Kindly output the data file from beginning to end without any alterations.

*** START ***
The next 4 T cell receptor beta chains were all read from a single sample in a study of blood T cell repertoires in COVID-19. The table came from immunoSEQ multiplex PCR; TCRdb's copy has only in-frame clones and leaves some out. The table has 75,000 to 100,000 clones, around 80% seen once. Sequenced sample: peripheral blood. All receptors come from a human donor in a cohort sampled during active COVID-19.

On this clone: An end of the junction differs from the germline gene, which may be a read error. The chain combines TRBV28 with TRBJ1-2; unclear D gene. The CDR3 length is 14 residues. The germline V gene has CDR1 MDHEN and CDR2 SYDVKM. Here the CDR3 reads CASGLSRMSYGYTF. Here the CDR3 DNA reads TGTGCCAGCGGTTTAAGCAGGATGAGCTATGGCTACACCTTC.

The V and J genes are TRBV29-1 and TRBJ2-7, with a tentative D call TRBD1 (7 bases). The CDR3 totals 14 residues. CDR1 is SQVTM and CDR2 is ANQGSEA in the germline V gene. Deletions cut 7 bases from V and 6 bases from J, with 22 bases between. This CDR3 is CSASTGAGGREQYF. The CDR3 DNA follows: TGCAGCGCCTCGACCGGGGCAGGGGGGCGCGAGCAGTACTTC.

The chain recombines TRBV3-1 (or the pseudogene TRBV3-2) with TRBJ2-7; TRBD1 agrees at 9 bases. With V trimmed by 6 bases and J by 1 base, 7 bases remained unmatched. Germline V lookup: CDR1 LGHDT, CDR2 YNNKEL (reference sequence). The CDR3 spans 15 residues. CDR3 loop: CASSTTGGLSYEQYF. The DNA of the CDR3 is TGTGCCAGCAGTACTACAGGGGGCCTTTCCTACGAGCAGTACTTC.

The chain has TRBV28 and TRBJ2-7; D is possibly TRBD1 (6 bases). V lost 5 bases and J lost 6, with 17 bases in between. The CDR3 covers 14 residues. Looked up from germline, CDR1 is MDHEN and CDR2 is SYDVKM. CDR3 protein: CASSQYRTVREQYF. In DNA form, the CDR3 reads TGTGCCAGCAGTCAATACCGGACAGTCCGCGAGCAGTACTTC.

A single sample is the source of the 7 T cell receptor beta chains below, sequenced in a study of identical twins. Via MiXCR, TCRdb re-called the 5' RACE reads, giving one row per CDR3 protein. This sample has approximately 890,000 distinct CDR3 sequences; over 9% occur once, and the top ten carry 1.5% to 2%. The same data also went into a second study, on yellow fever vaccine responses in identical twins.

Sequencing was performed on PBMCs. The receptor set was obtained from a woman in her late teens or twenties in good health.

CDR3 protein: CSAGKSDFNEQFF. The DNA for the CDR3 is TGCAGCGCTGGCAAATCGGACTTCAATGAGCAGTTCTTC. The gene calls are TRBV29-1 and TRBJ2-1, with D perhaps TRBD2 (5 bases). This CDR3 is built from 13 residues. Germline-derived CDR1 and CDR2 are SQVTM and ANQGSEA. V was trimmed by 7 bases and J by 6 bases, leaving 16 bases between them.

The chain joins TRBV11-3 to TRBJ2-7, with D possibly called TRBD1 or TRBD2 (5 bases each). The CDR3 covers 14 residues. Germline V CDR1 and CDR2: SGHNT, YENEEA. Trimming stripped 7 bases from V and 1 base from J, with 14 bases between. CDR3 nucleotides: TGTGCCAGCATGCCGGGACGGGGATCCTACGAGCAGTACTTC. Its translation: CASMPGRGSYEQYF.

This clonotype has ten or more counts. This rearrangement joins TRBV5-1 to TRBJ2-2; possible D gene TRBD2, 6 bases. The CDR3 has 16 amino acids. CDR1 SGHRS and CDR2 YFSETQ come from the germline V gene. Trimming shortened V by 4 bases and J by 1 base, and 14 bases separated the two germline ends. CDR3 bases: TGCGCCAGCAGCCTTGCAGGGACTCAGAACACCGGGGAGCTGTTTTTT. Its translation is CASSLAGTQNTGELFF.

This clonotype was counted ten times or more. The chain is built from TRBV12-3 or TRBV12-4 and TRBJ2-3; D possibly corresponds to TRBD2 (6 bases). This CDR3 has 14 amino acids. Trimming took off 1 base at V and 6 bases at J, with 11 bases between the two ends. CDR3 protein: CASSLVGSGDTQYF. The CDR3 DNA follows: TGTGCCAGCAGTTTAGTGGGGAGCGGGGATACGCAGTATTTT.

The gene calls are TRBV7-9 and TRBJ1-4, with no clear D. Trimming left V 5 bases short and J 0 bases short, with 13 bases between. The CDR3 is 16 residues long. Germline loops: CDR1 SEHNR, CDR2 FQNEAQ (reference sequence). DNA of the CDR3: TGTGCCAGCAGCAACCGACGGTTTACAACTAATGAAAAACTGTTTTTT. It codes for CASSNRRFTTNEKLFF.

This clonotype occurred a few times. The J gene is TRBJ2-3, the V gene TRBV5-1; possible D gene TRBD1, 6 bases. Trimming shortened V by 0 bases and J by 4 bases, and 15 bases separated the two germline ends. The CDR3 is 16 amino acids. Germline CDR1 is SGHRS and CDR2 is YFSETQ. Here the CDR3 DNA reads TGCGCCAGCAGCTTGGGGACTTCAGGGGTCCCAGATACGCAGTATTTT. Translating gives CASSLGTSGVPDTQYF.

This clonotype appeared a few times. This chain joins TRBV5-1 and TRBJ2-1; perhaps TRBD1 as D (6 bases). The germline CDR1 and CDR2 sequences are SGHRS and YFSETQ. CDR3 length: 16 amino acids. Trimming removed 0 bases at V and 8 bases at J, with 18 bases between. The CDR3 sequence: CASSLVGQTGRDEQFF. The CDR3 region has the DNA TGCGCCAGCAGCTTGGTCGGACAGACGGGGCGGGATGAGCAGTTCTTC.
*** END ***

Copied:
The next 4 T cell receptor beta chains were all read from a single sample in a study of blood T cell repertoires in COVID-19. The table came from immunoSEQ multiplex PCR; TCRdb's copy has only in-frame clones and leaves some out. The table has 75,000 to 100,000 clones, around 80% seen once. Sequenced sample: peripheral blood. All receptors come from a human donor in a cohort sampled during active COVID-19.

On this clone: An end of the junction differs from the germline gene, which may be a read error. The chain combines TRBV28 with TRBJ1-2; unclear D gene. The CDR3 length is 14 residues. The germline V gene has CDR1 MDHEN and CDR2 SYDVKM. Here the CDR3 reads CASGLSRMSYGYTF. Here the CDR3 DNA reads TGTGCCAGCGGTTTAAGCAGGATGAGCTATGGCTACACCTTC.

The V and J genes are TRBV29-1 and TRBJ2-7, with a tentative D call TRBD1 (7 bases). The CDR3 totals 14 residues. CDR1 is SQVTM and CDR2 is ANQGSEA in the germline V gene. Deletions cut 7 bases from V and 6 bases from J, with 22 bases between. This CDR3 is CSASTGAGGREQYF. The CDR3 DNA follows: TGCAGCGCCTCGACCGGGGCAGGGGGGCGCGAGCAGTACTTC.

The chain recombines TRBV3-1 (or the pseudogene TRBV3-2) with TRBJ2-7; TRBD1 agrees at 9 bases. With V trimmed by 6 bases and J by 1 base, 7 bases remained unmatched. Germline V lookup: CDR1 LGHDT, CDR2 YNNKEL (reference sequence). The CDR3 spans 15 residues. CDR3 loop: CASSTTGGLSYEQYF. The DNA of the CDR3 is TGTGCCAGCAGTACTACAGGGGGCCTTTCCTACGAGCAGTACTTC.

The chain has TRBV28 and TRBJ2-7; D is possibly TRBD1 (6 bases). V lost 5 bases and J lost 6, with 17 bases in between. The CDR3 covers 14 residues. Looked up from germline, CDR1 is MDHEN and CDR2 is SYDVKM. CDR3 protein: CASSQYRTVREQYF. In DNA form, the CDR3 reads TGTGCCAGCAGTCAATACCGGACAGTCCGCGAGCAGTACTTC.

A single sample is the source of the 7 T cell receptor beta chains below, sequenced in a study of identical twins. Via MiXCR, TCRdb re-called the 5' RACE reads, giving one row per CDR3 protein. This sample has approximately 890,000 distinct CDR3 sequences; over 9% occur once, and the top ten carry 1.5% to 2%. The same data also went into a second study, on yellow fever vaccine responses in identical twins.

Sequencing was performed on PBMCs. The receptor set was obtained from a woman in her late teens or twenties in good health.

CDR3 protein: CSAGKSDFNEQFF. The DNA for the CDR3 is TGCAGCGCTGGCAAATCGGACTTCAATGAGCAGTTCTTC. The gene calls are TRBV29-1 and TRBJ2-1, with D perhaps TRBD2 (5 bases). This CDR3 is built from 13 residues. Germline-derived CDR1 and CDR2 are SQVTM and ANQGSEA. V was trimmed by 7 bases and J by 6 bases, leaving 16 bases between them.

The chain joins TRBV11-3 to TRBJ2-7, with D possibly called TRBD1 or TRBD2 (5 bases each). The CDR3 covers 14 residues. Germline V CDR1 and CDR2: SGHNT, YENEEA. Trimming stripped 7 bases from V and 1 base from J, with 14 bases between. CDR3 nucleotides: TGTGCCAGCATGCCGGGACGGGGATCCTACGAGCAGTACTTC. Its translation: CASMPGRGSYEQYF.

This clonotype has ten or more counts. This rearrangement joins TRBV5-1 to TRBJ2-2; possible D gene TRBD2, 6 bases. The CDR3 has 16 amino acids. CDR1 SGHRS and CDR2 YFSETQ come from the germline V gene. Trimming shortened V by 4 bases and J by 1 base, and 14 bases separated the two germline ends. CDR3 bases: TGCGCCAGCAGCCTTGCAGGGACTCAGAACACCGGGGAGCTGTTTTTT. Its translation is CASSLAGTQNTGELFF.

This clonotype was counted ten times or more. The chain is built from TRBV12-3 or TRBV12-4 and TRBJ2-3; D possibly corresponds to TRBD2 (6 bases). This CDR3 has 14 amino acids. Trimming took off 1 base at V and 6 bases at J, with 11 bases between the two ends. CDR3 protein: CASSLVGSGDTQYF. The CDR3 DNA follows: TGTGCCAGCAGTTTAGTGGGGAGCGGGGATACGCAGTATTTT.

The gene calls are TRBV7-9 and TRBJ1-4, with no clear D. Trimming left V 5 bases short and J 0 bases short, with 13 bases between. The CDR3 is 16 residues long. Germline loops: CDR1 SEHNR, CDR2 FQNEAQ (reference sequence). DNA of the CDR3: TGTGCCAGCAGCAACCGACGGTTTACAACTAATGAAAAACTGTTTTTT. It codes for CASSNRRFTTNEKLFF.

This clonotype occurred a few times. The J gene is TRBJ2-3, the V gene TRBV5-1; possible D gene TRBD1, 6 bases. Trimming shortened V by 0 bases and J by 4 bases, and 15 bases separated the two germline ends. The CDR3 is 16 amino acids. Germline CDR1 is SGHRS and CDR2 is YFSETQ. Here the CDR3 DNA reads TGCGCCAGCAGCTTGGGGACTTCAGGGGTCCCAGATACGCAGTATTTT. Translating gives CASSLGTSGVPDTQYF.

This clonotype appeared a few times. This chain joins TRBV5-1 and TRBJ2-1; perhaps TRBD1 as D (6 bases). The germline CDR1 and CDR2 sequences are SGHRS and YFSETQ. CDR3 length: 16 amino acids. Trimming removed 0 bases at V and 8 bases at J, with 18 bases between. The CDR3 sequence: CASSLVGQTGRDEQFF. The CDR3 region has the DNA TGCGCCAGCAGCTTGGTCGGACAGACGGGGCGGGATGAGCAGTTCTTC.